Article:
Train to Pacific Commons no easy project

More from BART’s Blalock:

On the A’s initial plan for a train station to serve a ballpark at the Pacific Commons site, Blalock said it would be easier said than done. The proposed train site on a 40-acre city owned lot could potentially be served by ACE and Capital Corridor.

But Capitol Corridor has said they don’t have enough trains to help out, according to Blalock. As for ACE, for it to provide train service a whole bunch of new switches and  parallel tracks would have to be built, Blalock said. “It’s not a little spit in the river.”

Blalock still favors putting the stadium near Warm Springs BART, but said he was surprised just how fierce the opposition has been. Even one of his buddies in the Kiwanis Club is opposed.

Matt Artz


  1. As I stated in a recent post, take a look, via Google Maps, at any other MLB ball park and you will not find a stadium with single-family housing as close as what is being considered in Warm Springs.

    If we decide to live near train tracks or airport we do so knowingly (in most cases). If we wish not to be near a large public facility we make that decision consciously as well. To have a stadium plopped down so close to residential housing is unacceptable.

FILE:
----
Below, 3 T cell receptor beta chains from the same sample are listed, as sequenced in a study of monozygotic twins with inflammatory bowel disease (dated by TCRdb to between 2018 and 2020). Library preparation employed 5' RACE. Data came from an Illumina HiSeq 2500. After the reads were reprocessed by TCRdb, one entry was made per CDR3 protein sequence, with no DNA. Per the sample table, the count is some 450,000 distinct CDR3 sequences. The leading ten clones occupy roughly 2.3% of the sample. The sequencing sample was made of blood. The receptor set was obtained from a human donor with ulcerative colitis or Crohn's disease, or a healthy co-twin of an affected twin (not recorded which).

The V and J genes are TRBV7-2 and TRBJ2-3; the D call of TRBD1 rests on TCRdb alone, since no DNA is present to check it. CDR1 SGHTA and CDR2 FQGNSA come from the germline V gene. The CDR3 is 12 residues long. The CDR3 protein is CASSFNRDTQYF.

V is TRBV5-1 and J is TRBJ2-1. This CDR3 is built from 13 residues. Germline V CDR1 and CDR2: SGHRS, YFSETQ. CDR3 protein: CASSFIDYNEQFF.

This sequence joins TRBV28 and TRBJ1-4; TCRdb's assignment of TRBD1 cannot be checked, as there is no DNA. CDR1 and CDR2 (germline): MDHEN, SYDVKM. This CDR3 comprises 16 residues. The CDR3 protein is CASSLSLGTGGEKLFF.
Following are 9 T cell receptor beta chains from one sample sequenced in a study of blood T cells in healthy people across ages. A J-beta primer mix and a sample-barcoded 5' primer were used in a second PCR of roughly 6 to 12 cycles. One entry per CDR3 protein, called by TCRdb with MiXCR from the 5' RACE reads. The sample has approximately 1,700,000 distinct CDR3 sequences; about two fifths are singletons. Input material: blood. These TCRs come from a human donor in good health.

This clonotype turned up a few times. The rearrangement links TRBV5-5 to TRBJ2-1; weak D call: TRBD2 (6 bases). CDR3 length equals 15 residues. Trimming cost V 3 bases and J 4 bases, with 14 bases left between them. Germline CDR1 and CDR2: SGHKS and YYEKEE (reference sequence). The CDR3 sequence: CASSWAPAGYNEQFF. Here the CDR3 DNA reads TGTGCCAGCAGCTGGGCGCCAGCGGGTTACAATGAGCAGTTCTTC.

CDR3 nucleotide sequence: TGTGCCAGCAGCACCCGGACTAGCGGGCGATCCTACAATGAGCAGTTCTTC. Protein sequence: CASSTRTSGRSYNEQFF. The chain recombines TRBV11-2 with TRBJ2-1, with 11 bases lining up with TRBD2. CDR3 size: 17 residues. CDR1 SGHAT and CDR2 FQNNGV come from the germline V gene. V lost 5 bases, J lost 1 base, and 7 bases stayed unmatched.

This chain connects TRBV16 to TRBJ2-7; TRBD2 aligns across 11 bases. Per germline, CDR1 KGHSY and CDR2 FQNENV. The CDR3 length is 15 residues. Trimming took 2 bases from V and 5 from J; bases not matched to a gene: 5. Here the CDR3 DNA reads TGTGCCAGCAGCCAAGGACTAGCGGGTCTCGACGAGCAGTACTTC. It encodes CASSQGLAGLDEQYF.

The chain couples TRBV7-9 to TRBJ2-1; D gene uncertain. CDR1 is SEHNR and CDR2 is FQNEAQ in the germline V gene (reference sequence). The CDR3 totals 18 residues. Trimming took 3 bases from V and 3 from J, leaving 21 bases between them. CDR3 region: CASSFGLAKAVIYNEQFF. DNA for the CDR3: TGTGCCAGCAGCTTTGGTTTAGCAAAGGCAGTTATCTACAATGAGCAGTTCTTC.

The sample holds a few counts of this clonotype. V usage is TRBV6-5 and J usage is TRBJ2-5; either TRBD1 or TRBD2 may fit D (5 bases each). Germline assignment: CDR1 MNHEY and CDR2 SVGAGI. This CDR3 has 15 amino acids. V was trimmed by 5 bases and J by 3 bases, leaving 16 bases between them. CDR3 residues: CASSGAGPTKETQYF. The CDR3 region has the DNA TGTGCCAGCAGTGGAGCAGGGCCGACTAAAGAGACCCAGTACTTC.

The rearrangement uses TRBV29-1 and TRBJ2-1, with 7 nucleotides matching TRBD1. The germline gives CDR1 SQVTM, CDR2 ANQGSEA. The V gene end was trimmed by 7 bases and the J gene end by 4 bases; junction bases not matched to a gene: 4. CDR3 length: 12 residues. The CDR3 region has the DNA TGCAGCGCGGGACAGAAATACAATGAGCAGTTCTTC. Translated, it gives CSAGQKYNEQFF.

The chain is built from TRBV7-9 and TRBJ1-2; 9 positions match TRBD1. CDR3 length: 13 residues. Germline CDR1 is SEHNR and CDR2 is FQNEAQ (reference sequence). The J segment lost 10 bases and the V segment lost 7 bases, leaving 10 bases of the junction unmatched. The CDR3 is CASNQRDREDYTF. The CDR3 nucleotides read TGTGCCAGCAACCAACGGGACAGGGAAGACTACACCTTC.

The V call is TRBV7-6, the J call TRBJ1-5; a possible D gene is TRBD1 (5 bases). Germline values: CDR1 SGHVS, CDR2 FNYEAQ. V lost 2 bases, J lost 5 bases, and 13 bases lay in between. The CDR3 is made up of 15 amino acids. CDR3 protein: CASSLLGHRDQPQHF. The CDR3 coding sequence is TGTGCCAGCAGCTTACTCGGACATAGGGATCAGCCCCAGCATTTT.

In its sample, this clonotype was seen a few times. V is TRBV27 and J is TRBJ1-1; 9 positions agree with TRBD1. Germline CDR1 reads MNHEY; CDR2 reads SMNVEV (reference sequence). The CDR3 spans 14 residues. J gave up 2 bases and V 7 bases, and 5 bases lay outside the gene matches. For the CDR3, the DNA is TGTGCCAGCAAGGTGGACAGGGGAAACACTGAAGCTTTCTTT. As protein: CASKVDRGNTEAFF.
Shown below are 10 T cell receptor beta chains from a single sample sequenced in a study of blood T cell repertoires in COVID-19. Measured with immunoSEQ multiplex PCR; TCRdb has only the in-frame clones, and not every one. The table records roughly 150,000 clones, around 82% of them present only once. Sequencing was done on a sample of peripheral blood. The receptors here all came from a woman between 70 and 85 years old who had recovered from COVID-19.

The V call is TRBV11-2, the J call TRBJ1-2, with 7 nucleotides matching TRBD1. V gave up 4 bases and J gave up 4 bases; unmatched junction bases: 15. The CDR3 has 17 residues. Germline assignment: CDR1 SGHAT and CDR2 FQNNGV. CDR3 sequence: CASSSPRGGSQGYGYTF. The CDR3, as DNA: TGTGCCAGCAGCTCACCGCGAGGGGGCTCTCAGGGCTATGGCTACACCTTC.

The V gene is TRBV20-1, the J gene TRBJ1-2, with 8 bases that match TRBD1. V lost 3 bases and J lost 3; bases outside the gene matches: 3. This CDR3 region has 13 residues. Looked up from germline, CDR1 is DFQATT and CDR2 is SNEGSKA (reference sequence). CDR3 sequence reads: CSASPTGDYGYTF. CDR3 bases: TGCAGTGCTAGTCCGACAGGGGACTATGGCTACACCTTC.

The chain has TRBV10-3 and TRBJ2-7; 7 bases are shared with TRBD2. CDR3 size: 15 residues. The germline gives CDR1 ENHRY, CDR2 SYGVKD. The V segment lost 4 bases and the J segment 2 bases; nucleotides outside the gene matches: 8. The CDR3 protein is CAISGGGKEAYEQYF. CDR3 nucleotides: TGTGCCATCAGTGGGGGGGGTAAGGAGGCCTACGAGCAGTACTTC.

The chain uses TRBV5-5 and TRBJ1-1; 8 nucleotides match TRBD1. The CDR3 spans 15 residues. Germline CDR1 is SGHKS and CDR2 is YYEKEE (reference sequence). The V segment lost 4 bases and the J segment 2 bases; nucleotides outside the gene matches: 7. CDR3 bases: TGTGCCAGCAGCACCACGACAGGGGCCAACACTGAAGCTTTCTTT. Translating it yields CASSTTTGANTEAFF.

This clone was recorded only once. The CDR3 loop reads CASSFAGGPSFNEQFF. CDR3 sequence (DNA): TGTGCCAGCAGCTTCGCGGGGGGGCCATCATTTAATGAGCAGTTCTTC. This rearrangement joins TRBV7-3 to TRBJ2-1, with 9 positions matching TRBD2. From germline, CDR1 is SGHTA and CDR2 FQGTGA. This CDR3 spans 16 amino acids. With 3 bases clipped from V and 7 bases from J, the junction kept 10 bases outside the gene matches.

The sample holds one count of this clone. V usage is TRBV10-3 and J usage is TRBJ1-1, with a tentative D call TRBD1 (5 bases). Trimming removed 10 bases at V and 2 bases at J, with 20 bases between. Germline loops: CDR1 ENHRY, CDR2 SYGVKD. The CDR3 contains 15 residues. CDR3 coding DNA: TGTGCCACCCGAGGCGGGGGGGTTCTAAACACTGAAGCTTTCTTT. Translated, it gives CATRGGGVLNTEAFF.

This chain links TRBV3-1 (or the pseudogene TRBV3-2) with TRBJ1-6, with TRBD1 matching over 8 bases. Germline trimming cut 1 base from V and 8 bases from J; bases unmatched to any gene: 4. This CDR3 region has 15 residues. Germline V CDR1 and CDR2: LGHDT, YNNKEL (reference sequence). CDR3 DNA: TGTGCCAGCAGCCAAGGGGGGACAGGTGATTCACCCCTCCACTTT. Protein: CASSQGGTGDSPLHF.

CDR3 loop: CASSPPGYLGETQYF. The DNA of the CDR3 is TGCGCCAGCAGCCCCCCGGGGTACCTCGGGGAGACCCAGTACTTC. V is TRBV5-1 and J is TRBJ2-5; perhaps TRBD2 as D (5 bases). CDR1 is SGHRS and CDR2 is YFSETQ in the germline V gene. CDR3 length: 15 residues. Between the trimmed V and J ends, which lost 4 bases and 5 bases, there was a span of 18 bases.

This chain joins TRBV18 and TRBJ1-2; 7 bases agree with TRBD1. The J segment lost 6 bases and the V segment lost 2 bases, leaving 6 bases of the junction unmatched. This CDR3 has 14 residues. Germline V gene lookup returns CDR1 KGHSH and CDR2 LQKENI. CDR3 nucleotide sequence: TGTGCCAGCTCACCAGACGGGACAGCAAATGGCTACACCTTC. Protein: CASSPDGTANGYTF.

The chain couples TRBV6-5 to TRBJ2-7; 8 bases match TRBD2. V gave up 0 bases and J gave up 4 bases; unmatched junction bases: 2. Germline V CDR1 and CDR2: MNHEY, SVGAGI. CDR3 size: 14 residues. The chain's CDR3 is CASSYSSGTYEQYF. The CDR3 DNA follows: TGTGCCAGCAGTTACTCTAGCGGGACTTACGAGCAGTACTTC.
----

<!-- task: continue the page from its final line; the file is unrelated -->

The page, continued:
2. it is unfair to the residents who choose to live in a quiet neighborhood. Someone likes to live in “ballpark village” is their choice. But Warm Springs and nearby residents definitely do not want the stadium.

  3. When you move into a neighborhood, you may expect it to never change, but that’s wishful thinking. Neighborhoods pretty much never stay the same. Those that don’t attract growth, stagnate. The hope is, of course, for smart growth, and many people think a stadium represents just that.

    Regarding freeway/transit access and nearness to homes, how do the Warm Springs and Automall sites compare to Candlestick?

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